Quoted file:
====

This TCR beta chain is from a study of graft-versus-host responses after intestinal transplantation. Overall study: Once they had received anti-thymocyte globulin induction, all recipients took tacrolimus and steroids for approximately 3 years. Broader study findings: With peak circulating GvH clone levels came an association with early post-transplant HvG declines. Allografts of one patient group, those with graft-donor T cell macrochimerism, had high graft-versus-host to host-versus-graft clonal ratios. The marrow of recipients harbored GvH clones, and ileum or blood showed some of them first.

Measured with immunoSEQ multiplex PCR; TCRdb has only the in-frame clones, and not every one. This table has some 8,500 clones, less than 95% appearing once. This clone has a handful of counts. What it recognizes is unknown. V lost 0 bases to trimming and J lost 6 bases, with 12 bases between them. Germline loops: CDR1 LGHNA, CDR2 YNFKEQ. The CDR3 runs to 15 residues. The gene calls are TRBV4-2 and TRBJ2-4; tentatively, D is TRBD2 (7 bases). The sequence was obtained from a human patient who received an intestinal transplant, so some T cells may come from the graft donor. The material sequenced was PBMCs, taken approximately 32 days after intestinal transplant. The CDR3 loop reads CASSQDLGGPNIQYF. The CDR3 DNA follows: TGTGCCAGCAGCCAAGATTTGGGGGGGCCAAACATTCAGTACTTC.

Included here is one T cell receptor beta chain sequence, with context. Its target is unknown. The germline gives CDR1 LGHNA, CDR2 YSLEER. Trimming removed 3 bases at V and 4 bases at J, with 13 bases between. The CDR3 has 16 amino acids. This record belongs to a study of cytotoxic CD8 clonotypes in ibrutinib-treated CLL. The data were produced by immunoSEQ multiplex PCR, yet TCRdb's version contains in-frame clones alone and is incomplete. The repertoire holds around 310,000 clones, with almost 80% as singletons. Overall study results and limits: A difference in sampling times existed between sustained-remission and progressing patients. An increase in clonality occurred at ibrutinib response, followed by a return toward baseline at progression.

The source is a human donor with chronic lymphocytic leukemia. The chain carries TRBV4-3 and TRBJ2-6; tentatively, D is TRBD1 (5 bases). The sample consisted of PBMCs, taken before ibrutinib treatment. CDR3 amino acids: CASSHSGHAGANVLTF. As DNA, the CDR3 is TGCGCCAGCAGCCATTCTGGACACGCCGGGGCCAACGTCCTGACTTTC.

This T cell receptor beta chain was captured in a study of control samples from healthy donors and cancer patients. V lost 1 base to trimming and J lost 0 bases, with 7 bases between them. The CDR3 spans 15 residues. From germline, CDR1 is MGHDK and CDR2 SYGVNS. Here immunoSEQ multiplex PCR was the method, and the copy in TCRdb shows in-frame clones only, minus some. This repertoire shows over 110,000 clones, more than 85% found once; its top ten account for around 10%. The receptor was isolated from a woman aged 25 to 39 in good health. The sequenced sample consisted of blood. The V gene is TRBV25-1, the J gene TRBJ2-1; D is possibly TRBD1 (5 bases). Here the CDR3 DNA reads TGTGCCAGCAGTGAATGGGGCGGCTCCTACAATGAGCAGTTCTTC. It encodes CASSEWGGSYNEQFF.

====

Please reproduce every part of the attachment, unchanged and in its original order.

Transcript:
This TCR beta chain is from a study of graft-versus-host responses after intestinal transplantation. Overall study: Once they had received anti-thymocyte globulin induction, all recipients took tacrolimus and steroids for approximately 3 years. Broader study findings: With peak circulating GvH clone levels came an association with early post-transplant HvG declines. Allografts of one patient group, those with graft-donor T cell macrochimerism, had high graft-versus-host to host-versus-graft clonal ratios. The marrow of recipients harbored GvH clones, and ileum or blood showed some of them first.

Measured with immunoSEQ multiplex PCR; TCRdb has only the in-frame clones, and not every one. This table has some 8,500 clones, less than 95% appearing once. This clone has a handful of counts. What it recognizes is unknown. V lost 0 bases to trimming and J lost 6 bases, with 12 bases between them. Germline loops: CDR1 LGHNA, CDR2 YNFKEQ. The CDR3 runs to 15 residues. The gene calls are TRBV4-2 and TRBJ2-4; tentatively, D is TRBD2 (7 bases). The sequence was obtained from a human patient who received an intestinal transplant, so some T cells may come from the graft donor. The material sequenced was PBMCs, taken approximately 32 days after intestinal transplant. The CDR3 loop reads CASSQDLGGPNIQYF. The CDR3 DNA follows: TGTGCCAGCAGCCAAGATTTGGGGGGGCCAAACATTCAGTACTTC.

Included here is one T cell receptor beta chain sequence, with context. Its target is unknown. The germline gives CDR1 LGHNA, CDR2 YSLEER. Trimming removed 3 bases at V and 4 bases at J, with 13 bases between. The CDR3 has 16 amino acids. This record belongs to a study of cytotoxic CD8 clonotypes in ibrutinib-treated CLL. The data were produced by immunoSEQ multiplex PCR, yet TCRdb's version contains in-frame clones alone and is incomplete. The repertoire holds around 310,000 clones, with almost 80% as singletons. Overall study results and limits: A difference in sampling times existed between sustained-remission and progressing patients. An increase in clonality occurred at ibrutinib response, followed by a return toward baseline at progression.

The source is a human donor with chronic lymphocytic leukemia. The chain carries TRBV4-3 and TRBJ2-6; tentatively, D is TRBD1 (5 bases). The sample consisted of PBMCs, taken before ibrutinib treatment. CDR3 amino acids: CASSHSGHAGANVLTF. As DNA, the CDR3 is TGCGCCAGCAGCCATTCTGGACACGCCGGGGCCAACGTCCTGACTTTC.

This T cell receptor beta chain was captured in a study of control samples from healthy donors and cancer patients. V lost 1 base to trimming and J lost 0 bases, with 7 bases between them. The CDR3 spans 15 residues. From germline, CDR1 is MGHDK and CDR2 SYGVNS. Here immunoSEQ multiplex PCR was the method, and the copy in TCRdb shows in-frame clones only, minus some. This repertoire shows over 110,000 clones, more than 85% found once; its top ten account for around 10%. The receptor was isolated from a woman aged 25 to 39 in good health. The sequenced sample consisted of blood. The V gene is TRBV25-1, the J gene TRBJ2-1; D is possibly TRBD1 (5 bases). Here the CDR3 DNA reads TGTGCCAGCAGTGAATGGGGCGGCTCCTACAATGAGCAGTTCTTC. It encodes CASSEWGGSYNEQFF.